While the ultimate (extrinsic) factor controlling the annual cycles of birds is the seasonality of the environment, the primary intrinsic (proximate) factor is apparently an endogenous rhythm within the bird. This self-sustaining rhythm tends to ensure that the major processes of migration, breeding and moult occur in the correct sequence each year, and at roughly the right times. The evidence for the existence of an internal rhythm has come largely from studies on captive birds kept for up to several years under rather specific constant daylengths (Gwinner 1968, 1971, 1972, 1981, 1986, Berthold et al. 1974b, Berthold & Terrill 1991). Such birds have no clue from the outside world as to what the date might be. Yet they usually moult and reach breeding and migratory condition in the correct sequence, and at roughly appropriate intervals, with corresponding cycles in body weights, gonad sizes and hormone levels. This finding is taken to imply the existence of some underlying 'endogenous' controlling system. However, in conditions of constant daylength, the cycles do not stick strictly to a year, but tend to drift, getting either shorter (rarely) or longer, hence the term circannual cycles, which typically last 9-13 months.
The existence of internal circannual rhythms, underlying the natural yearly cycles, and persisting for at least two cycles, has now been shown experimentally in more than 20 different bird species, including resident and migratory, temperate and tropical, passerines and non-passerines, as well as in other animals and plants (Table 11.3; Gwinner 1981, 1986, 1996b, Berthold & Terrill 1991). They evidently underlie the control of seasonal activities in a great variety of organisms. Among birds, such rhythms are expressed in gonad development, moult or 'migratory' fat deposition and restlessness. Garden Warblers Sylvia borin and Blackcaps Sylvia atricapillus kept under constant photoperiodic conditions (10 light:14 dark) have shown up to 10 successive moult cycles in eight calendar years, suggesting that, in these species, a circannual rhythm keeps running throughout the entire lifetime, requiring no obvious environmental stimulus. In such experiments, different birds housed in the same room got out of phase with one another, providing further evidence that the rhythms are endogenously controlled and expressed independently of environmental cues. Also, the fact that such cycles are shown by birds that have been hand-reared and kept under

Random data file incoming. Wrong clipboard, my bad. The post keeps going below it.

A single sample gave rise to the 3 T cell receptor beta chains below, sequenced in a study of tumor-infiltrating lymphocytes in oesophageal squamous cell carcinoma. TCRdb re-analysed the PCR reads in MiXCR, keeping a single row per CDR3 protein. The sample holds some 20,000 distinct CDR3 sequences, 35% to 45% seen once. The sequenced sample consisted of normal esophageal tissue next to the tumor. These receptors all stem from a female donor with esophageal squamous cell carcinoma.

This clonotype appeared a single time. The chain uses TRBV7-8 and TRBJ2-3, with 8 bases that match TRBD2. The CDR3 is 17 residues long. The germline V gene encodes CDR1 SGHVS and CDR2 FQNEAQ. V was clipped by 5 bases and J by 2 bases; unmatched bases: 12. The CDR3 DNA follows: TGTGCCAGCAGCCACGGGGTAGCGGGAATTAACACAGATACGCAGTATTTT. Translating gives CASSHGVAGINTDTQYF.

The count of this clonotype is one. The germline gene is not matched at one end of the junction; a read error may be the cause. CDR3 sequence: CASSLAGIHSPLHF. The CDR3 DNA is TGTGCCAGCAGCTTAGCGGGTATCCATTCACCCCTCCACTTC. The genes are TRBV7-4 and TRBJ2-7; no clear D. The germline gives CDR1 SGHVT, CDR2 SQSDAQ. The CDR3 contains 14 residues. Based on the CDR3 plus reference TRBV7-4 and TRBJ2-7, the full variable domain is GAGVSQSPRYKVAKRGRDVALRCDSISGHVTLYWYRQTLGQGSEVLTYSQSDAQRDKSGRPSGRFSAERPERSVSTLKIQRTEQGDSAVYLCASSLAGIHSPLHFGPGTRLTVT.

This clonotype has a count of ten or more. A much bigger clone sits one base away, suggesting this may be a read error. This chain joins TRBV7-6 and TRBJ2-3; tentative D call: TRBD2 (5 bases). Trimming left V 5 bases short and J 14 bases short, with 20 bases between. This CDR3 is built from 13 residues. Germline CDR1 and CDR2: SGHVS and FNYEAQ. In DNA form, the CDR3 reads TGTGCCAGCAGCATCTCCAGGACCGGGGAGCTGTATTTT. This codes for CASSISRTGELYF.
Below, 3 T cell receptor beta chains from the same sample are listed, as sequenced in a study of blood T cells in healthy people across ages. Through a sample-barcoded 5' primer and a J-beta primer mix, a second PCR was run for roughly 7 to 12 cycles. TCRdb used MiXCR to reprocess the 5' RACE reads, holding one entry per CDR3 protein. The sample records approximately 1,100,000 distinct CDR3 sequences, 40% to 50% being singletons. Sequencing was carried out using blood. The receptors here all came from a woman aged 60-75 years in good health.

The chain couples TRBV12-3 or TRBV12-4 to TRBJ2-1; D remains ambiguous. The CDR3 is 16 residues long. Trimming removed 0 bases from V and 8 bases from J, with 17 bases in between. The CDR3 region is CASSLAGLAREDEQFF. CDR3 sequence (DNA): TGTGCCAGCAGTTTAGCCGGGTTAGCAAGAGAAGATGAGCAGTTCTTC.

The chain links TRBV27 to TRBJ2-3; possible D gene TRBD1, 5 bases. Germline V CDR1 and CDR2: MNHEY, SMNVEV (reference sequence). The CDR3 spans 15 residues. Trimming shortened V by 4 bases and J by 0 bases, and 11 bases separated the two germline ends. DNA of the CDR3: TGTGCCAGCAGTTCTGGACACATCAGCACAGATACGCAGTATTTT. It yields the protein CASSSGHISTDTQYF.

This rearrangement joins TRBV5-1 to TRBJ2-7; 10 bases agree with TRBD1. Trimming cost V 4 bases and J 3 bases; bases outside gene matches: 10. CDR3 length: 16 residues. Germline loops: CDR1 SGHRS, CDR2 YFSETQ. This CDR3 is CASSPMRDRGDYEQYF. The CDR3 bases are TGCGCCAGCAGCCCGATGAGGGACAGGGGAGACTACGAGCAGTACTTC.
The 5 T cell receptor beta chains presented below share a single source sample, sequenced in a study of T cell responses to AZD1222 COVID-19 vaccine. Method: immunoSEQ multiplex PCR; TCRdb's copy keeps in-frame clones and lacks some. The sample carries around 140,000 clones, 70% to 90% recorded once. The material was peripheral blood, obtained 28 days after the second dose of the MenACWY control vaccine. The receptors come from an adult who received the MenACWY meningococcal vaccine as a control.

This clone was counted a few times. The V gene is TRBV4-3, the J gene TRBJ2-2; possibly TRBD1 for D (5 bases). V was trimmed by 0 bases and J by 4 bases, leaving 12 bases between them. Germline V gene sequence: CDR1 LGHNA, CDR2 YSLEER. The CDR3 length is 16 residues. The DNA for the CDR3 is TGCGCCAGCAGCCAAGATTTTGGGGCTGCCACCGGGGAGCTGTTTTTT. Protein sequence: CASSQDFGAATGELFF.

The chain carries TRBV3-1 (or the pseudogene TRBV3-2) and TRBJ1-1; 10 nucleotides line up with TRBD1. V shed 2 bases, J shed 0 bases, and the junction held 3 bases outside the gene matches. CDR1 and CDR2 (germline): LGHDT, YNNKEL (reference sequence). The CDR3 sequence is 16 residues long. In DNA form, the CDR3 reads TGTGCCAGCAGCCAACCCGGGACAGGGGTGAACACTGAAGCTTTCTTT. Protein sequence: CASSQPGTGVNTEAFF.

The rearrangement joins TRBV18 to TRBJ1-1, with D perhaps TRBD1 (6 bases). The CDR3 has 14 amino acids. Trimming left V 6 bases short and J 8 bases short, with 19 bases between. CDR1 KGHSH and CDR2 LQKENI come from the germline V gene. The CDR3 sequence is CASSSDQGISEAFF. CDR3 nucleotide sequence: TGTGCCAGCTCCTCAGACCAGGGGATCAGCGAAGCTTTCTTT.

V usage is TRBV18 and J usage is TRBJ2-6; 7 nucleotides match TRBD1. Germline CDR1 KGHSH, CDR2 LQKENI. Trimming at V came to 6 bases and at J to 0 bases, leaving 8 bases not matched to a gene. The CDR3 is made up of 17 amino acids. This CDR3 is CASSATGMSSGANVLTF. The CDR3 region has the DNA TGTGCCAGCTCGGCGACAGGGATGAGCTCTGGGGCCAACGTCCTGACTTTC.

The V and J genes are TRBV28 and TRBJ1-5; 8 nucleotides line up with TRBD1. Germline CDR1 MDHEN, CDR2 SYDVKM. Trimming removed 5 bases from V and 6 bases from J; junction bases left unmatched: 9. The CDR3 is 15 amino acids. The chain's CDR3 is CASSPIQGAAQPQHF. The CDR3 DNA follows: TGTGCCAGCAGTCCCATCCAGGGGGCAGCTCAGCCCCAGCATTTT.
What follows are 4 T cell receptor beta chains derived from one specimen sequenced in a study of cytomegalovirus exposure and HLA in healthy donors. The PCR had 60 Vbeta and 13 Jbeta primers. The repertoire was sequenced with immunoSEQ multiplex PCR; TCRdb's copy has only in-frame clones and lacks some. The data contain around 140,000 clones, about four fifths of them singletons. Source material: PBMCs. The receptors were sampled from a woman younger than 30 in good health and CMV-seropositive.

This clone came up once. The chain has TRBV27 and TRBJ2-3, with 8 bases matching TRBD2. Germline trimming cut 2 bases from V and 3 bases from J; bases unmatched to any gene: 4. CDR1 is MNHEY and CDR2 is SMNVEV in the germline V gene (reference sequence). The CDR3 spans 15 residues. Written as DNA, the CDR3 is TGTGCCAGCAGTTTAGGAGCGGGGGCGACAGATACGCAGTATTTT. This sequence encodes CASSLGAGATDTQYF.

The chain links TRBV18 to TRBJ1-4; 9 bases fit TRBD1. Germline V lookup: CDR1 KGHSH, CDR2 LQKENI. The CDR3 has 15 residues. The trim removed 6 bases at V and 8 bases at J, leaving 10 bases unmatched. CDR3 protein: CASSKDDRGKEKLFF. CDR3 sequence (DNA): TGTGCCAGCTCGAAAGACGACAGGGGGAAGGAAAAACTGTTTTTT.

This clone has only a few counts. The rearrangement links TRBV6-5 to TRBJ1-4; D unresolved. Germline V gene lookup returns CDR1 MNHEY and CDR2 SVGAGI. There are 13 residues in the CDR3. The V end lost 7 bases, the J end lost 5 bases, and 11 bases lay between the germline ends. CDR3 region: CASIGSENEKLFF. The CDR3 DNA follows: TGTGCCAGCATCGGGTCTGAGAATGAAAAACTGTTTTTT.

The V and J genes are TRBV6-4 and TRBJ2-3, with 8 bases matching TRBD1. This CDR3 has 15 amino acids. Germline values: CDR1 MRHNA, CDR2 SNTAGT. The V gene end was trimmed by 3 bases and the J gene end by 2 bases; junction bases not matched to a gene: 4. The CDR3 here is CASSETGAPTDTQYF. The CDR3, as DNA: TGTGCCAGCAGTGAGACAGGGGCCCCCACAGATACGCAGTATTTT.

Table 11.3 Evidence for endogenous control of various events in the annual cycles of birds kept under constant photoperiod regimes
Light Maximum Pre- Spring Spring Gonadal Post- Autumn Autumn Weight Source regime duration nuptial fattening restlessness cycle nuptial fattening restlessness cycle (months) moult moult
Dartford Warbler Sylvia undata
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